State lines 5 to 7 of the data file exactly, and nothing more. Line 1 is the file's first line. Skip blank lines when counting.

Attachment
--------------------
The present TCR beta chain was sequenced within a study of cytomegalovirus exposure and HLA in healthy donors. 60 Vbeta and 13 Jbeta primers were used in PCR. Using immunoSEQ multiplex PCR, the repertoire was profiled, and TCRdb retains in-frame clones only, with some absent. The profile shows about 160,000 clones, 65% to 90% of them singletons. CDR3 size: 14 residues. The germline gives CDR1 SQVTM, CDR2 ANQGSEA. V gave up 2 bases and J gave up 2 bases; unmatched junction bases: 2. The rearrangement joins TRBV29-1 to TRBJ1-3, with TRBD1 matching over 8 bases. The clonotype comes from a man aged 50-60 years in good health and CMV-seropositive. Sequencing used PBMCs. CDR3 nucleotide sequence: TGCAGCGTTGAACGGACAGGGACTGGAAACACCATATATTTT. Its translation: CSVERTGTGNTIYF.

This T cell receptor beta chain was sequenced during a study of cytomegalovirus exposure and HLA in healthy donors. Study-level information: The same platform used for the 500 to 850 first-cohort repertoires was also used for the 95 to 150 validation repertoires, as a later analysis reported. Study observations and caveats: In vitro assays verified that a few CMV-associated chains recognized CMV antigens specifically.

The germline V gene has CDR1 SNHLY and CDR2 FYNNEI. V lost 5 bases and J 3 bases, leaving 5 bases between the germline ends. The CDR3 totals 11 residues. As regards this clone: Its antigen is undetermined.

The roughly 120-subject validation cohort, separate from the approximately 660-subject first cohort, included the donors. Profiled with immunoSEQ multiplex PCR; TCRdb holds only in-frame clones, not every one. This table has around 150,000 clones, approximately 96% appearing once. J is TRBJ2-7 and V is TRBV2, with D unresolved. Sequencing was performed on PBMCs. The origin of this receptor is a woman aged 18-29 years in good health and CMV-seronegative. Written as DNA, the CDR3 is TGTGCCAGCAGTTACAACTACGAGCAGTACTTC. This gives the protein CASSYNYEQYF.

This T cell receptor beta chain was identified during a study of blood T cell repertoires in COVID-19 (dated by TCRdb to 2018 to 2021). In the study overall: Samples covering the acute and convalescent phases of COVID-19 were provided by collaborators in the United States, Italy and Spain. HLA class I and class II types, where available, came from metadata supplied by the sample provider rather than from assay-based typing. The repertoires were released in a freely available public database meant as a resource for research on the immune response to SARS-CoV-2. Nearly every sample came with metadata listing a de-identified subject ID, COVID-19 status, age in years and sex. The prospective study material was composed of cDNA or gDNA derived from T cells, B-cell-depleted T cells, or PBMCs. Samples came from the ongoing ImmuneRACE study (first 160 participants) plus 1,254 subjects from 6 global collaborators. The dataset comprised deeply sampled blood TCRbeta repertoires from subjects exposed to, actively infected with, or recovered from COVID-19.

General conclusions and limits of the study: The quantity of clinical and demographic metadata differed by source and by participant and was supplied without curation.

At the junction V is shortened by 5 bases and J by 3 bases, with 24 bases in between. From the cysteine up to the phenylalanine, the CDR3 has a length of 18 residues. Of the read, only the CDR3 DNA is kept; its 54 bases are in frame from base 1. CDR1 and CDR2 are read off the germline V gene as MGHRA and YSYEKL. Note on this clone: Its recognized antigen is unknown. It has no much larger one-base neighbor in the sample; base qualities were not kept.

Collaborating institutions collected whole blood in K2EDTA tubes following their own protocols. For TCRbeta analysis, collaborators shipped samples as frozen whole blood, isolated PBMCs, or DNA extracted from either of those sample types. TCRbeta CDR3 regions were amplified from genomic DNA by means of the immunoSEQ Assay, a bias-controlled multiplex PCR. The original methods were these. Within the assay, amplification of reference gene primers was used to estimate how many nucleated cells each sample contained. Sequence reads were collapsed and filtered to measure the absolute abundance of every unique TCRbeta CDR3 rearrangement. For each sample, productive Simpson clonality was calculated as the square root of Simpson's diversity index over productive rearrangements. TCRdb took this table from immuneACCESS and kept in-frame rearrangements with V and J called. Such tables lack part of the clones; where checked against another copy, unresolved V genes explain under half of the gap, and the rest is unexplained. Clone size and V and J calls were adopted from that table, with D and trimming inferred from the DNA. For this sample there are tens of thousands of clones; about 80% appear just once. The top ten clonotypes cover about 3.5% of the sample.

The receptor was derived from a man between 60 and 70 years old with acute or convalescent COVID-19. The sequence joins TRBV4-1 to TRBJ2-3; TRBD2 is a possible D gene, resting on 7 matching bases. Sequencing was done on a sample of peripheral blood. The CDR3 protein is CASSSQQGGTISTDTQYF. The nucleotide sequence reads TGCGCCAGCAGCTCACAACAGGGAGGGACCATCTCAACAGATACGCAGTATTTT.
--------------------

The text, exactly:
This T cell receptor beta chain was identified during a study of blood T cell repertoires in COVID-19 (dated by TCRdb to 2018 to 2021). In the study overall: Samples covering the acute and convalescent phases of COVID-19 were provided by collaborators in the United States, Italy and Spain. HLA class I and class II types, where available, came from metadata supplied by the sample provider rather than from assay-based typing. The repertoires were released in a freely available public database meant as a resource for research on the immune response to SARS-CoV-2. Nearly every sample came with metadata listing a de-identified subject ID, COVID-19 status, age in years and sex. The prospective study material was composed of cDNA or gDNA derived from T cells, B-cell-depleted T cells, or PBMCs. Samples came from the ongoing ImmuneRACE study (first 160 participants) plus 1,254 subjects from 6 global collaborators. The dataset comprised deeply sampled blood TCRbeta repertoires from subjects exposed to, actively infected with, or recovered from COVID-19.

General conclusions and limits of the study: The quantity of clinical and demographic metadata differed by source and by participant and was supplied without curation.

At the junction V is shortened by 5 bases and J by 3 bases, with 24 bases in between. From the cysteine up to the phenylalanine, the CDR3 has a length of 18 residues. Of the read, only the CDR3 DNA is kept; its 54 bases are in frame from base 1. CDR1 and CDR2 are read off the germline V gene as MGHRA and YSYEKL. Note on this clone: Its recognized antigen is unknown. It has no much larger one-base neighbor in the sample; base qualities were not kept.